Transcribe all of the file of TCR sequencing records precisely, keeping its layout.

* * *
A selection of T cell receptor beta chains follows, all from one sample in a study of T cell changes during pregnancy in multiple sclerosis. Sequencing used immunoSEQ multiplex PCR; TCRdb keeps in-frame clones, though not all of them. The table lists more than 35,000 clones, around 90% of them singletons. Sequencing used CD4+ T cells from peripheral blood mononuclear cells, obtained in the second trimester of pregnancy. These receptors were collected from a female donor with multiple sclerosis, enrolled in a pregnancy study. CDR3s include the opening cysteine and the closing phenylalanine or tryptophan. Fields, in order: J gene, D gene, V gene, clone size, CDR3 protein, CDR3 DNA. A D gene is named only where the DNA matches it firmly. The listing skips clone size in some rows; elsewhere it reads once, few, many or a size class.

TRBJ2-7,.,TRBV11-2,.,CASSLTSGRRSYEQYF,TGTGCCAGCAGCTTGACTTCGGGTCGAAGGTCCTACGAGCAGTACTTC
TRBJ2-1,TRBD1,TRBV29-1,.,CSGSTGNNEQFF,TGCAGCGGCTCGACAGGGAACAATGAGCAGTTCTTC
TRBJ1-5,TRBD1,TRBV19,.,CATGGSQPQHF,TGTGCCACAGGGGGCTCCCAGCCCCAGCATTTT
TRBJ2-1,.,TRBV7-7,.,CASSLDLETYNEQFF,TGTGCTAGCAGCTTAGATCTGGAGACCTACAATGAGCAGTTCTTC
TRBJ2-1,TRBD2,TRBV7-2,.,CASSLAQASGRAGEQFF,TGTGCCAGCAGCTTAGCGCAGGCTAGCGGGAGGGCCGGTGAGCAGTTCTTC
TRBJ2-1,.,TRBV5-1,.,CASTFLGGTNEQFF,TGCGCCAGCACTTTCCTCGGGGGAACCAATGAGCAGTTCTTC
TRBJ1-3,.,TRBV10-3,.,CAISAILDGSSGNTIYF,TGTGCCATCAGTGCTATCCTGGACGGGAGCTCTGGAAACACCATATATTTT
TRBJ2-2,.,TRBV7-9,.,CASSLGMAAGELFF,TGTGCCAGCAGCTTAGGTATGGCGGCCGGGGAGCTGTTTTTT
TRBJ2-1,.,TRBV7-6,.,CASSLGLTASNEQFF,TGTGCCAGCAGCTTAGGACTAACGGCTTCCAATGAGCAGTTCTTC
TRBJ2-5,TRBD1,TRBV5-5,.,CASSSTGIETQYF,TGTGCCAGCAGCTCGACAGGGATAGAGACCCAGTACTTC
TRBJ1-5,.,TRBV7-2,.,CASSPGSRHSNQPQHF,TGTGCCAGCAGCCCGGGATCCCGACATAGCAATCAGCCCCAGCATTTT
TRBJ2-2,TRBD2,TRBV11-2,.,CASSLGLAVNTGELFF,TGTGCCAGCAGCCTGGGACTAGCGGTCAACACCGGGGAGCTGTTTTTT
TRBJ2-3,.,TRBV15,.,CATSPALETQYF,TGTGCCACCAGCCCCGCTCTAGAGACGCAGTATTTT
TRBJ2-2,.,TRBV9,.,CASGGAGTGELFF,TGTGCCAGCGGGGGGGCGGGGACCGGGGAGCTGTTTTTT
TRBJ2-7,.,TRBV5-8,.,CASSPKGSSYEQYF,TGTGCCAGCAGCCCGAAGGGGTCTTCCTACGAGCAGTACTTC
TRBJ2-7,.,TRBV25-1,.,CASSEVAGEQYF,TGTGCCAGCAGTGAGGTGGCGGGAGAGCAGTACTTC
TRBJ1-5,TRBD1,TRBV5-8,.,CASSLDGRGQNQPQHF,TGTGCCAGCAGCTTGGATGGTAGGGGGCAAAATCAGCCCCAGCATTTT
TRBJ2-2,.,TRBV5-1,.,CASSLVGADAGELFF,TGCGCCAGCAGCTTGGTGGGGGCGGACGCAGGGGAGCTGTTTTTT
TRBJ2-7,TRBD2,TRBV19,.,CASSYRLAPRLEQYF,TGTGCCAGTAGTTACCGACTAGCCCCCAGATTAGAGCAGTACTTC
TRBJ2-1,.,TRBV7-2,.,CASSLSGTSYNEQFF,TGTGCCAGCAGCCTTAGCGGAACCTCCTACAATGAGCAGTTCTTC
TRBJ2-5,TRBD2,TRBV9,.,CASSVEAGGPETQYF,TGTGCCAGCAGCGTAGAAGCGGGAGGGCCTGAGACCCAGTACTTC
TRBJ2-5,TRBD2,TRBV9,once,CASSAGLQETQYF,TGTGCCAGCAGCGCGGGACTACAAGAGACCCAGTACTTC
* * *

A selection of T cell receptor beta chains follows, all from one sample in a study of T cell changes during pregnancy in multiple sclerosis. Sequencing used immunoSEQ multiplex PCR; TCRdb keeps in-frame clones, though not all of them. The table lists more than 35,000 clones, around 90% of them singletons. Sequencing used CD4+ T cells from peripheral blood mononuclear cells, obtained in the second trimester of pregnancy. These receptors were collected from a female donor with multiple sclerosis, enrolled in a pregnancy study. CDR3s include the opening cysteine and the closing phenylalanine or tryptophan. Fields, in order: J gene, D gene, V gene, clone size, CDR3 protein, CDR3 DNA. A D gene is named only where the DNA matches it firmly. The listing skips clone size in some rows; elsewhere it reads once, few, many or a size class.

TRBJ2-7,.,TRBV11-2,.,CASSLTSGRRSYEQYF,TGTGCCAGCAGCTTGACTTCGGGTCGAAGGTCCTACGAGCAGTACTTC
TRBJ2-1,TRBD1,TRBV29-1,.,CSGSTGNNEQFF,TGCAGCGGCTCGACAGGGAACAATGAGCAGTTCTTC
TRBJ1-5,TRBD1,TRBV19,.,CATGGSQPQHF,TGTGCCACAGGGGGCTCCCAGCCCCAGCATTTT
TRBJ2-1,.,TRBV7-7,.,CASSLDLETYNEQFF,TGTGCTAGCAGCTTAGATCTGGAGACCTACAATGAGCAGTTCTTC
TRBJ2-1,TRBD2,TRBV7-2,.,CASSLAQASGRAGEQFF,TGTGCCAGCAGCTTAGCGCAGGCTAGCGGGAGGGCCGGTGAGCAGTTCTTC
TRBJ2-1,.,TRBV5-1,.,CASTFLGGTNEQFF,TGCGCCAGCACTTTCCTCGGGGGAACCAATGAGCAGTTCTTC
TRBJ1-3,.,TRBV10-3,.,CAISAILDGSSGNTIYF,TGTGCCATCAGTGCTATCCTGGACGGGAGCTCTGGAAACACCATATATTTT
TRBJ2-2,.,TRBV7-9,.,CASSLGMAAGELFF,TGTGCCAGCAGCTTAGGTATGGCGGCCGGGGAGCTGTTTTTT
TRBJ2-1,.,TRBV7-6,.,CASSLGLTASNEQFF,TGTGCCAGCAGCTTAGGACTAACGGCTTCCAATGAGCAGTTCTTC
TRBJ2-5,TRBD1,TRBV5-5,.,CASSSTGIETQYF,TGTGCCAGCAGCTCGACAGGGATAGAGACCCAGTACTTC
TRBJ1-5,.,TRBV7-2,.,CASSPGSRHSNQPQHF,TGTGCCAGCAGCCCGGGATCCCGACATAGCAATCAGCCCCAGCATTTT
TRBJ2-2,TRBD2,TRBV11-2,.,CASSLGLAVNTGELFF,TGTGCCAGCAGCCTGGGACTAGCGGTCAACACCGGGGAGCTGTTTTTT
TRBJ2-3,.,TRBV15,.,CATSPALETQYF,TGTGCCACCAGCCCCGCTCTAGAGACGCAGTATTTT
TRBJ2-2,.,TRBV9,.,CASGGAGTGELFF,TGTGCCAGCGGGGGGGCGGGGACCGGGGAGCTGTTTTTT
TRBJ2-7,.,TRBV5-8,.,CASSPKGSSYEQYF,TGTGCCAGCAGCCCGAAGGGGTCTTCCTACGAGCAGTACTTC
TRBJ2-7,.,TRBV25-1,.,CASSEVAGEQYF,TGTGCCAGCAGTGAGGTGGCGGGAGAGCAGTACTTC
TRBJ1-5,TRBD1,TRBV5-8,.,CASSLDGRGQNQPQHF,TGTGCCAGCAGCTTGGATGGTAGGGGGCAAAATCAGCCCCAGCATTTT
TRBJ2-2,.,TRBV5-1,.,CASSLVGADAGELFF,TGCGCCAGCAGCTTGGTGGGGGCGGACGCAGGGGAGCTGTTTTTT
TRBJ2-7,TRBD2,TRBV19,.,CASSYRLAPRLEQYF,TGTGCCAGTAGTTACCGACTAGCCCCCAGATTAGAGCAGTACTTC
TRBJ2-1,.,TRBV7-2,.,CASSLSGTSYNEQFF,TGTGCCAGCAGCCTTAGCGGAACCTCCTACAATGAGCAGTTCTTC
TRBJ2-5,TRBD2,TRBV9,.,CASSVEAGGPETQYF,TGTGCCAGCAGCGTAGAAGCGGGAGGGCCTGAGACCCAGTACTTC
TRBJ2-5,TRBD2,TRBV9,once,CASSAGLQETQYF,TGTGCCAGCAGCGCGGGACTACAAGAGACCCAGTACTTC